It would also make sense for the grievance to focus on the fact that Trump has suggested he is responsible for players being blacklisted. Last year—one day after a meeting with Kraft—Trump boasted about published reports that “NFL owners don’t want to pick [Kaepernick] up because they don’t want to get a nasty tweet from Donald Trump.” Last month, while discussing standing for the anthem, Trump seemed to cryptically refer to Kaepernick—and perhaps Reid—when he told rallygoers in Michigan that “if others honored our flag, they’d be a lot better off, wouldn’t they?” Similarly, while speaking at an Ohio factory in February, Trump seemed to take credit for the lack of protesting players at the Super Bowl. “We’ve made a lot of improvement, haven’t we?” Trump said. “That’s a big improvement.”
The grievance is also likely to allege that Trump’s intervention inspired owners to move in concert to prohibit players from kneeling and to take adverse employment actions against kneeling players. The notion here isn’t that Trump specifically instructed owners to banish the likes of Kaepernick and Reid. Rather, as the collusion claim need only prove an implicit agreement among owners, it will likely argue that Trump’s public and private pressure campaign terrified the owners, leading them to come to an implicit or explicit agreement to blackball certain players.
As in Kaepernick’s ongoing claim, Reid should have the opportunity to depose league and team executives and seek documents related to his case. Reid will also have additional evidence that has emerged since Kaepernick filed his grievance. Late last year, the NFL and a group of players brokered a deal for the league to finance a reported $89 million program to fund social justice causes. Reid was initially part of that group of players, but he told Slate in November that he stepped away when he became aware that the NFL was conveying to players that they’d be expected to stop protesting in exchange for receiving the money. Reid said last year that the league-funded program was a “charade” that, he was told at the time, would shift funds from other NFL public service campaigns, like breast cancer awareness and military service initiatives. The NFL has since said the program would “supplement, and not replace” other initiatives.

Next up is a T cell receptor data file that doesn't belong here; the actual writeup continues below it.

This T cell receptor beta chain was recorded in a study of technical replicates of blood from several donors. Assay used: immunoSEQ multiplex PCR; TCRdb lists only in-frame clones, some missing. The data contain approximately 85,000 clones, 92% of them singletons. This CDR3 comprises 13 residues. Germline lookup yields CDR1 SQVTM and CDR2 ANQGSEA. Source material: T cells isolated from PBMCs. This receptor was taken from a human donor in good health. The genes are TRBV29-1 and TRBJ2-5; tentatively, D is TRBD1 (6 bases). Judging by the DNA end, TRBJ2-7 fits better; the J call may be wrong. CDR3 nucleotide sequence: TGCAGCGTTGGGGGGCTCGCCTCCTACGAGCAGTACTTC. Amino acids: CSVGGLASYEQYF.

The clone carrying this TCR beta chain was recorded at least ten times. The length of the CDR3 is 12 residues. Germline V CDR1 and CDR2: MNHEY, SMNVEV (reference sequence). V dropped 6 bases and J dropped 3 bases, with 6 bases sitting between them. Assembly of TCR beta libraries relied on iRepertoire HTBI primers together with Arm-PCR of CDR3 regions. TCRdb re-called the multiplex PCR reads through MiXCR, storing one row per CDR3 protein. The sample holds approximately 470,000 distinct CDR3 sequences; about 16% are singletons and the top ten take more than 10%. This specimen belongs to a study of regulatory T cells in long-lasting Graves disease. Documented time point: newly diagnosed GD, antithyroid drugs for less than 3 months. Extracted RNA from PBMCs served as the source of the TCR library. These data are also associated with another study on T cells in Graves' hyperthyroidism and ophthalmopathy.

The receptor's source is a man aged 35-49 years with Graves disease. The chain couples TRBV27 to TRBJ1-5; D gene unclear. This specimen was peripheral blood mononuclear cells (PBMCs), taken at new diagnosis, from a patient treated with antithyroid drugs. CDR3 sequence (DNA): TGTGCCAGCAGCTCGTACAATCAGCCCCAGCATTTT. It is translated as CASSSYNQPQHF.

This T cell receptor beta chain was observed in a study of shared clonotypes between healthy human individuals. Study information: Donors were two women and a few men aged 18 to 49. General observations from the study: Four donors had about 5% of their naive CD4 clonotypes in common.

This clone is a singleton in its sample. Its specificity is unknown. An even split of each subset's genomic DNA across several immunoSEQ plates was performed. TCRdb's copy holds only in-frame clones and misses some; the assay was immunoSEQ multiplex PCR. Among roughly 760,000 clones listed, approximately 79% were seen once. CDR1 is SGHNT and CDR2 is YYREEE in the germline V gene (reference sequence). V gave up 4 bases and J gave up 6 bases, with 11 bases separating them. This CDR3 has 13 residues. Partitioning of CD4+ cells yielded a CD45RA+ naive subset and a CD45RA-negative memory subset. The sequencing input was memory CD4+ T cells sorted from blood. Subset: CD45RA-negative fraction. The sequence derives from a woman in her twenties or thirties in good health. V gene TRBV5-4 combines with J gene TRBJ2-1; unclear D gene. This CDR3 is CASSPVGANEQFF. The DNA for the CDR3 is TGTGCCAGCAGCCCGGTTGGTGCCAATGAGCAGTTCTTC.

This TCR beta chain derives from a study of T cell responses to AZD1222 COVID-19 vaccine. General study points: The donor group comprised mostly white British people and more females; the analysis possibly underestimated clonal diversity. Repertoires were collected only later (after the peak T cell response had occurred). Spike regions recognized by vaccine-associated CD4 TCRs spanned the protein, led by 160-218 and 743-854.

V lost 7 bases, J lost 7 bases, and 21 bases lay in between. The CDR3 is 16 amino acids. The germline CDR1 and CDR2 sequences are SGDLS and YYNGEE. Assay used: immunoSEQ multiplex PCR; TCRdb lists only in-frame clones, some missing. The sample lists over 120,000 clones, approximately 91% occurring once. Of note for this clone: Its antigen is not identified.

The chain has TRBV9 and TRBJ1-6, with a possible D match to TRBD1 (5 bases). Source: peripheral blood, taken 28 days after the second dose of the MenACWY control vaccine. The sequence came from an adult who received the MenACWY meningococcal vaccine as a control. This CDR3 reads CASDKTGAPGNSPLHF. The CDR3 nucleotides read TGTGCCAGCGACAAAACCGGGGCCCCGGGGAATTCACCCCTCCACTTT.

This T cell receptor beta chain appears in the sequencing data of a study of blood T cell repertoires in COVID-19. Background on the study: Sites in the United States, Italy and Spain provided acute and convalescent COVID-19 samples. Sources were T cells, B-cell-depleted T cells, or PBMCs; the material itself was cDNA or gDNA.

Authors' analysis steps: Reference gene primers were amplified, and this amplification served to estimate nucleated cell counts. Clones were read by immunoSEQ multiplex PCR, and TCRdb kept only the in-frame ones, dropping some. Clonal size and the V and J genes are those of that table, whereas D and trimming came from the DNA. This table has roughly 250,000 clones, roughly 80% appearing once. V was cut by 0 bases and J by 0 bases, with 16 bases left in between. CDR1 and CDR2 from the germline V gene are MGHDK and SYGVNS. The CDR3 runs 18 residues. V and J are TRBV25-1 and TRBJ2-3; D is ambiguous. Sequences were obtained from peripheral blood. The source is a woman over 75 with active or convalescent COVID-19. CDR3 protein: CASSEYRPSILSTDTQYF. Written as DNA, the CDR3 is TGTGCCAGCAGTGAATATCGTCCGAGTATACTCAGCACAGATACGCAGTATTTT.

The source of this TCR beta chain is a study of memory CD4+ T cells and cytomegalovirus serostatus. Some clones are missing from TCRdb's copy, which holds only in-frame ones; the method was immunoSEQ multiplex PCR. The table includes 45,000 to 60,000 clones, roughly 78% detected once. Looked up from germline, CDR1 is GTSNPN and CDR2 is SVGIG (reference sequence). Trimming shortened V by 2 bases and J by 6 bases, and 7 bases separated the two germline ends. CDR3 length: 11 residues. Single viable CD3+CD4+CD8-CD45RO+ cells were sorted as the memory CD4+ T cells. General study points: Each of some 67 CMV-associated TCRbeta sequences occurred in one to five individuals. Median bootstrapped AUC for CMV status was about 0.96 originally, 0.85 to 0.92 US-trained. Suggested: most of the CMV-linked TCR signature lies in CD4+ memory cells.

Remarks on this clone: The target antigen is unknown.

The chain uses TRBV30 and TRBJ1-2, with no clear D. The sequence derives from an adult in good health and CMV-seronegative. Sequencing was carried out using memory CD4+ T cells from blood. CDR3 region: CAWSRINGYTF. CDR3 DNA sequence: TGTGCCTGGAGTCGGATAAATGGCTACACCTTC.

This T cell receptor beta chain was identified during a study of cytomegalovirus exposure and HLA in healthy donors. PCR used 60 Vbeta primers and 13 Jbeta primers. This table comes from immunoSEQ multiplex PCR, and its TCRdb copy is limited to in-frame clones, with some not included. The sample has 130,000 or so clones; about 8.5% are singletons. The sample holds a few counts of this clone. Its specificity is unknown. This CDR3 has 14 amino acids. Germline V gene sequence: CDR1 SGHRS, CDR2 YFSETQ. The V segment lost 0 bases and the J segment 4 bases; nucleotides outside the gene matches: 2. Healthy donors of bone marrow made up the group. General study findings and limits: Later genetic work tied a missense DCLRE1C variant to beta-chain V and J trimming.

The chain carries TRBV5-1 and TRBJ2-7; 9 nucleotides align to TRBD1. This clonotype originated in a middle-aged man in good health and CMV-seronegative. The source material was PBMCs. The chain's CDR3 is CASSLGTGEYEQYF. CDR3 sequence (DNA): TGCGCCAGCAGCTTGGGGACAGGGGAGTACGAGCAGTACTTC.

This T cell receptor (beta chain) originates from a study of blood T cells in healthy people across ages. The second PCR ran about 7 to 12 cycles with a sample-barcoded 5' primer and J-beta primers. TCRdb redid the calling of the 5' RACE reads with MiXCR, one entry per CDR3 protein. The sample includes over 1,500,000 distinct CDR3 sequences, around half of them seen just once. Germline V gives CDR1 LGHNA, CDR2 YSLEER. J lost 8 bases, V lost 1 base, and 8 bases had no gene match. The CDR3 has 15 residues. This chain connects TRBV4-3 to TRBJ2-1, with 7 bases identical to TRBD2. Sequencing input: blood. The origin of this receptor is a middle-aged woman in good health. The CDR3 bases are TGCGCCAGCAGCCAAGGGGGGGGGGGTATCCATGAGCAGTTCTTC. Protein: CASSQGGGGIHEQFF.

Reid’s claim to Slate last year that the owners expect players to stop protesting would seem to be supported by reports regarding his meeting with the Bengals, in which he was asked whether he would stop kneeling. Reid’s experience mirrors that of Kaepernick, who was scheduled to meet with the Seattle Seahawks last month but saw that meeting abruptly canceled after he refused to commit to ending his protest.
The blackballing of Reid is arguably—from a pure football perspective—more egregious than that of Kaepernick. According to the NFL’s own website, Reid was the league’s 25th-most-valuable free agent this offseason and the second-most-valuable safety. The vast majority of players above and below him in the NFL.com rankings have already been signed. Meanwhile, analysts have pointed to statistics that show the 26-year-old former Pro Bowler has been one of the most consistent performers at his position in recent years and had an impressive 2017 campaign.
Kaepernick and Reid are mostly standing alone in their battle with the league over its apparent attempt to suppress player speech. With some notable exceptions, their fellow NFL players have been largely quiet about the league’s efforts to silence the former 49ers. The NFL Players Association has also kept mum on the topic, deferring in public statements to Kaepernick’s legal team. On Wednesday, though, the NFLPA released a statement saying, “Our union supports Eric and we are considering other legal options to pursue.”